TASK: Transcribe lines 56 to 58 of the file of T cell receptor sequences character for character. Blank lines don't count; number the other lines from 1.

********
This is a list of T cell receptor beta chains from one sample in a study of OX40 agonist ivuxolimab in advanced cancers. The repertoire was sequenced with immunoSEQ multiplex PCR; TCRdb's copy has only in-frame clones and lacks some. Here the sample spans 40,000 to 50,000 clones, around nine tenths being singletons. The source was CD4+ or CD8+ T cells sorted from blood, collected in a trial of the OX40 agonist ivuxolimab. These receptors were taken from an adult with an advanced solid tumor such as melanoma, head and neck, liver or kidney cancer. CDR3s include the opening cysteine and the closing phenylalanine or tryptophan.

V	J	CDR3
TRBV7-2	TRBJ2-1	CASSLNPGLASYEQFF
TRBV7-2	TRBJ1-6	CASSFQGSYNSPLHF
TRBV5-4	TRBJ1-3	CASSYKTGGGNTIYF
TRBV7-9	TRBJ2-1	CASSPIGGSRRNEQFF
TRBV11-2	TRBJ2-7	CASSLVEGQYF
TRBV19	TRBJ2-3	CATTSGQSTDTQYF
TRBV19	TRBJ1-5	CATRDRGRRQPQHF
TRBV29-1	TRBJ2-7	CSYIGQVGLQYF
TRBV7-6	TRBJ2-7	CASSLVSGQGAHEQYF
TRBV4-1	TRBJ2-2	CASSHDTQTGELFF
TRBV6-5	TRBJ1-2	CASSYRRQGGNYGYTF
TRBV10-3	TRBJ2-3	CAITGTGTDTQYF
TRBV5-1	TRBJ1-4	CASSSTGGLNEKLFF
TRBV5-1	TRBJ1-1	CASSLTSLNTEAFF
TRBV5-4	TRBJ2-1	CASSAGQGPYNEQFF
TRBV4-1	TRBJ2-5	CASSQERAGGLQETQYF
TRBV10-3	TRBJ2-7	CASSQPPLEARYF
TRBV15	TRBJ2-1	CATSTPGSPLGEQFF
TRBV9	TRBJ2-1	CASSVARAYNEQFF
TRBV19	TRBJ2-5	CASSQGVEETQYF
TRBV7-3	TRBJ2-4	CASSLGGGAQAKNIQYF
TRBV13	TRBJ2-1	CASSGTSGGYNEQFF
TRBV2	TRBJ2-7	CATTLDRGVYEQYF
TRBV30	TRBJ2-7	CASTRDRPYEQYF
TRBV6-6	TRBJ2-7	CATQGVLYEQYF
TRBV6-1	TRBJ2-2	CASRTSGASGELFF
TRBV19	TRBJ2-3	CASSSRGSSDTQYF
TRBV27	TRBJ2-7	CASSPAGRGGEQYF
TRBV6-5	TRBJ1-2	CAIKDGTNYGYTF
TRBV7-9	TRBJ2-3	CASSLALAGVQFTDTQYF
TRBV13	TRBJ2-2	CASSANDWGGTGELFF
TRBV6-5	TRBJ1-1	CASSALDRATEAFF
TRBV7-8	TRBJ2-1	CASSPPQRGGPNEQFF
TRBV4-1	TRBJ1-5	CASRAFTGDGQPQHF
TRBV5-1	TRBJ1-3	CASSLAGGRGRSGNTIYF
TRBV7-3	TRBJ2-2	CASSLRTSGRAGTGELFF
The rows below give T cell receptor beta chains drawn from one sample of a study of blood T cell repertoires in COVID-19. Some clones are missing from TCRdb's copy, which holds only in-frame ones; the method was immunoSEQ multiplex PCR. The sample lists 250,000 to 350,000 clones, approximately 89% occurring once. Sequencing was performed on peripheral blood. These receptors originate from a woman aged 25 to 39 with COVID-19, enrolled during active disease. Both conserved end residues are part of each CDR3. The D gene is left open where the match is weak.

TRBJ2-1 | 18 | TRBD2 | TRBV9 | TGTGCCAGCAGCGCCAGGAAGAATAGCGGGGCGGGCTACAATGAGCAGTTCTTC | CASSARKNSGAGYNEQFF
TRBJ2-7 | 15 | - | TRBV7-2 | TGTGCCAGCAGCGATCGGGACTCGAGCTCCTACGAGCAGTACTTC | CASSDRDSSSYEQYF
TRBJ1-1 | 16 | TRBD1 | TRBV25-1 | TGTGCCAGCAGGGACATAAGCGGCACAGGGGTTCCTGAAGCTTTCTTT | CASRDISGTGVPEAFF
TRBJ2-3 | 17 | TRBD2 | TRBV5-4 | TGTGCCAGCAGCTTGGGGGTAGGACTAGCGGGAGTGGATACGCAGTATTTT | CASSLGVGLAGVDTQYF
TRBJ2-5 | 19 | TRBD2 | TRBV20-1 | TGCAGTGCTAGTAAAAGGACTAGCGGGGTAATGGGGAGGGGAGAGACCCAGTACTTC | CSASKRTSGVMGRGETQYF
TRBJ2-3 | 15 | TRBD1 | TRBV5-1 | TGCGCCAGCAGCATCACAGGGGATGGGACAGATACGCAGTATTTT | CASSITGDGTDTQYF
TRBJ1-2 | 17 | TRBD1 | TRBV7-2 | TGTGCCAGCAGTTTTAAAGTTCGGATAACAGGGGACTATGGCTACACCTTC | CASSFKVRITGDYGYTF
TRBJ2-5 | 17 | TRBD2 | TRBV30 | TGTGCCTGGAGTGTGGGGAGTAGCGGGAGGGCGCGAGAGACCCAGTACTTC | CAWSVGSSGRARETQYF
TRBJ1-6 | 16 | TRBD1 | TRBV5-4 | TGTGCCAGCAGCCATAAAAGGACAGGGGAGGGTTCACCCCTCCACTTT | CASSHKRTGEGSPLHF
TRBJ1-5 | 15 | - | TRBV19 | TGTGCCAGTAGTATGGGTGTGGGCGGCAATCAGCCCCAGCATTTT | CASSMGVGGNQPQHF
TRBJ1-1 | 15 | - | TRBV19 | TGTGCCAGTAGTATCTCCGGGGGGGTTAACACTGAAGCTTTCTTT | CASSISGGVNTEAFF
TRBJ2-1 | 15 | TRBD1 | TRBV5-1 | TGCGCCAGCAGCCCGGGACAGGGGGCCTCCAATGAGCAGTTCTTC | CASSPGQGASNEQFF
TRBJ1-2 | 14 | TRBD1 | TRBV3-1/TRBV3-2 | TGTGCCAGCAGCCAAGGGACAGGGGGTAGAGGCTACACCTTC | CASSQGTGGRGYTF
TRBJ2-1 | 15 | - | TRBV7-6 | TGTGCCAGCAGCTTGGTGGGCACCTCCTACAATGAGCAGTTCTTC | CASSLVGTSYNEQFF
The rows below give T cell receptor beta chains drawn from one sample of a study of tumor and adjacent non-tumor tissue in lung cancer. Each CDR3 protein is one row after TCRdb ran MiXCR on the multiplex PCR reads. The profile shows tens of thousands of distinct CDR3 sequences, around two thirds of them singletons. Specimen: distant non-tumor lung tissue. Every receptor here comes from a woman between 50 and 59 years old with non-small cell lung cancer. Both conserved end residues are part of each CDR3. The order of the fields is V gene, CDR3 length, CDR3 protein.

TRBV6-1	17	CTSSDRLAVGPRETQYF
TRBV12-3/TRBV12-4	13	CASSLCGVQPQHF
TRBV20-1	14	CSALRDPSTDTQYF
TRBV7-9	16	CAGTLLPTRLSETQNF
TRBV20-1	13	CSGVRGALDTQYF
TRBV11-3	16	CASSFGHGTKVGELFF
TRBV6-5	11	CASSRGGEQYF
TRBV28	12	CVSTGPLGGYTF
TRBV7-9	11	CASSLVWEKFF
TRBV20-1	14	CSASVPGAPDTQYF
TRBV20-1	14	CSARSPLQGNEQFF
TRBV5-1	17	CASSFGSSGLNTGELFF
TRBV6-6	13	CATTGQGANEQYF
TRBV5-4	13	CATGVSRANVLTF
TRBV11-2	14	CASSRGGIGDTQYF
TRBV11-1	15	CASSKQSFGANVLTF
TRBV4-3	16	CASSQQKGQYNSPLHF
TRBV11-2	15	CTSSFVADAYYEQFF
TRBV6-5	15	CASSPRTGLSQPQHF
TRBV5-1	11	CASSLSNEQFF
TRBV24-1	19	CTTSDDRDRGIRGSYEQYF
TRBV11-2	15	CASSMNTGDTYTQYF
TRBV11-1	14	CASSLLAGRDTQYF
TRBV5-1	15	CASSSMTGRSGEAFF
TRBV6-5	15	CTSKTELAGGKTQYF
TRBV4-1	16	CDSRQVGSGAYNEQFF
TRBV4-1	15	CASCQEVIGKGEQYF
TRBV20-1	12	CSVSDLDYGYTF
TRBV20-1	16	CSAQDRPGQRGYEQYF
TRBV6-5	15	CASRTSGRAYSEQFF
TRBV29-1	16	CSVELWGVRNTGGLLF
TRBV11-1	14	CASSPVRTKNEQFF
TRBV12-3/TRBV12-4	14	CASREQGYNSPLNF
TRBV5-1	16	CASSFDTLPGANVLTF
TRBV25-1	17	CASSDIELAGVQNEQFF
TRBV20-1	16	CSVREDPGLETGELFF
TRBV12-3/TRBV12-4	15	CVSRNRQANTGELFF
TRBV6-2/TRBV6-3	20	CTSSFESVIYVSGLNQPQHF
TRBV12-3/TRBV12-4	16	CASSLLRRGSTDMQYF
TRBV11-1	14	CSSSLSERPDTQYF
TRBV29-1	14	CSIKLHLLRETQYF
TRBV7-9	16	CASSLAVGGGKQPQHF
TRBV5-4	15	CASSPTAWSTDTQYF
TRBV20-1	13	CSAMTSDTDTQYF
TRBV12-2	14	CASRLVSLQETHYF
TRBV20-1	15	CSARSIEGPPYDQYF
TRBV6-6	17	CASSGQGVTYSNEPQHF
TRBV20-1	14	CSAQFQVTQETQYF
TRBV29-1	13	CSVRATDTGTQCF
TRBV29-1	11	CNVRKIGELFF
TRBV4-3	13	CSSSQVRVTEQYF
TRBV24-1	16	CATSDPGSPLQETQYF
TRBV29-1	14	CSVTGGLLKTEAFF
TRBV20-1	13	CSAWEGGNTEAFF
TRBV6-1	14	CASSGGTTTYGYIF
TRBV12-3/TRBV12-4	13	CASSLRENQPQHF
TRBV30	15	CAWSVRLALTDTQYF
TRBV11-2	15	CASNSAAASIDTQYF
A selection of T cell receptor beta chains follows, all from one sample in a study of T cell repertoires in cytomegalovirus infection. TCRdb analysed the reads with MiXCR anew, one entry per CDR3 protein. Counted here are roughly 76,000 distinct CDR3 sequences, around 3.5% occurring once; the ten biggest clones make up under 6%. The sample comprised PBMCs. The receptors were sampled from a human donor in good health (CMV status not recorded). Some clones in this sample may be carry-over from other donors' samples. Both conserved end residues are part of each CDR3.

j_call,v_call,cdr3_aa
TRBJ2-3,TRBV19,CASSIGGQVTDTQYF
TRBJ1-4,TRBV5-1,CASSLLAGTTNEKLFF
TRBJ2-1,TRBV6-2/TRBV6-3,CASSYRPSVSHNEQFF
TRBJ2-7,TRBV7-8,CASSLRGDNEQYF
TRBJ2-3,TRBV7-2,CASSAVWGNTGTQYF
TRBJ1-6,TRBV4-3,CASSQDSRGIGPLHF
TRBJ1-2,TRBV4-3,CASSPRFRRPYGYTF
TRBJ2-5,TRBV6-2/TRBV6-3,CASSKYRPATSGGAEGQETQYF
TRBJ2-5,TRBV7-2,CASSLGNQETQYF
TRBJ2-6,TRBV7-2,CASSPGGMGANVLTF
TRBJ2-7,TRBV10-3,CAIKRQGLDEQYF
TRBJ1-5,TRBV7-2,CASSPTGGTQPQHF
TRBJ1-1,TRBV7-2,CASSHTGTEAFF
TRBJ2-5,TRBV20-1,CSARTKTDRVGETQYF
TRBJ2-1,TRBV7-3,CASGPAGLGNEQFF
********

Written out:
TRBV12-3/TRBV12-4	13	CASSLCGVQPQHF
TRBV20-1	14	CSALRDPSTDTQYF
TRBV7-9	16	CAGTLLPTRLSETQNF